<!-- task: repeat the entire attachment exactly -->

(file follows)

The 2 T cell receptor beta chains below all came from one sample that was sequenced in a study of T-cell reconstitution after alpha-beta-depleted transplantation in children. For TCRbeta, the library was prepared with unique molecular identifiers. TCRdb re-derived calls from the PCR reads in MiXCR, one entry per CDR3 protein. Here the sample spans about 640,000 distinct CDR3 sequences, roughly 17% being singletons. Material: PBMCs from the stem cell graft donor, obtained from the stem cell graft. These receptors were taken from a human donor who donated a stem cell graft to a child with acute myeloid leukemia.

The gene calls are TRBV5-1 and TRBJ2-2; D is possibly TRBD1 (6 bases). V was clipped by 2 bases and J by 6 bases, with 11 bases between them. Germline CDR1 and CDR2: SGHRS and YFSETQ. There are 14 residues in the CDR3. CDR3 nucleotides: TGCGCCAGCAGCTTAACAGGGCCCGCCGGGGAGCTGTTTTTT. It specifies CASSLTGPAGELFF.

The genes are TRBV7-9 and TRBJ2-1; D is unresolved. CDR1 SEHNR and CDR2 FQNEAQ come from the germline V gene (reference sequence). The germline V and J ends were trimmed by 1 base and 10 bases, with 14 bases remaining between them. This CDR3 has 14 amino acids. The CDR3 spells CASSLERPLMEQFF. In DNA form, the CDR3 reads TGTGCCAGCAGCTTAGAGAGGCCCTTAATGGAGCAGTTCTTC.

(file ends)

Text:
The 2 T cell receptor beta chains below all came from one sample that was sequenced in a study of T-cell reconstitution after alpha-beta-depleted transplantation in children. For TCRbeta, the library was prepared with unique molecular identifiers. TCRdb re-derived calls from the PCR reads in MiXCR, one entry per CDR3 protein. Here the sample spans about 640,000 distinct CDR3 sequences, roughly 17% being singletons. Material: PBMCs from the stem cell graft donor, obtained from the stem cell graft. These receptors were taken from a human donor who donated a stem cell graft to a child with acute myeloid leukemia.

The gene calls are TRBV5-1 and TRBJ2-2; D is possibly TRBD1 (6 bases). V was clipped by 2 bases and J by 6 bases, with 11 bases between them. Germline CDR1 and CDR2: SGHRS and YFSETQ. There are 14 residues in the CDR3. CDR3 nucleotides: TGCGCCAGCAGCTTAACAGGGCCCGCCGGGGAGCTGTTTTTT. It specifies CASSLTGPAGELFF.

The genes are TRBV7-9 and TRBJ2-1; D is unresolved. CDR1 SEHNR and CDR2 FQNEAQ come from the germline V gene (reference sequence). The germline V and J ends were trimmed by 1 base and 10 bases, with 14 bases remaining between them. This CDR3 has 14 amino acids. The CDR3 spells CASSLERPLMEQFF. In DNA form, the CDR3 reads TGTGCCAGCAGCTTAGAGAGGCCCTTAATGGAGCAGTTCTTC.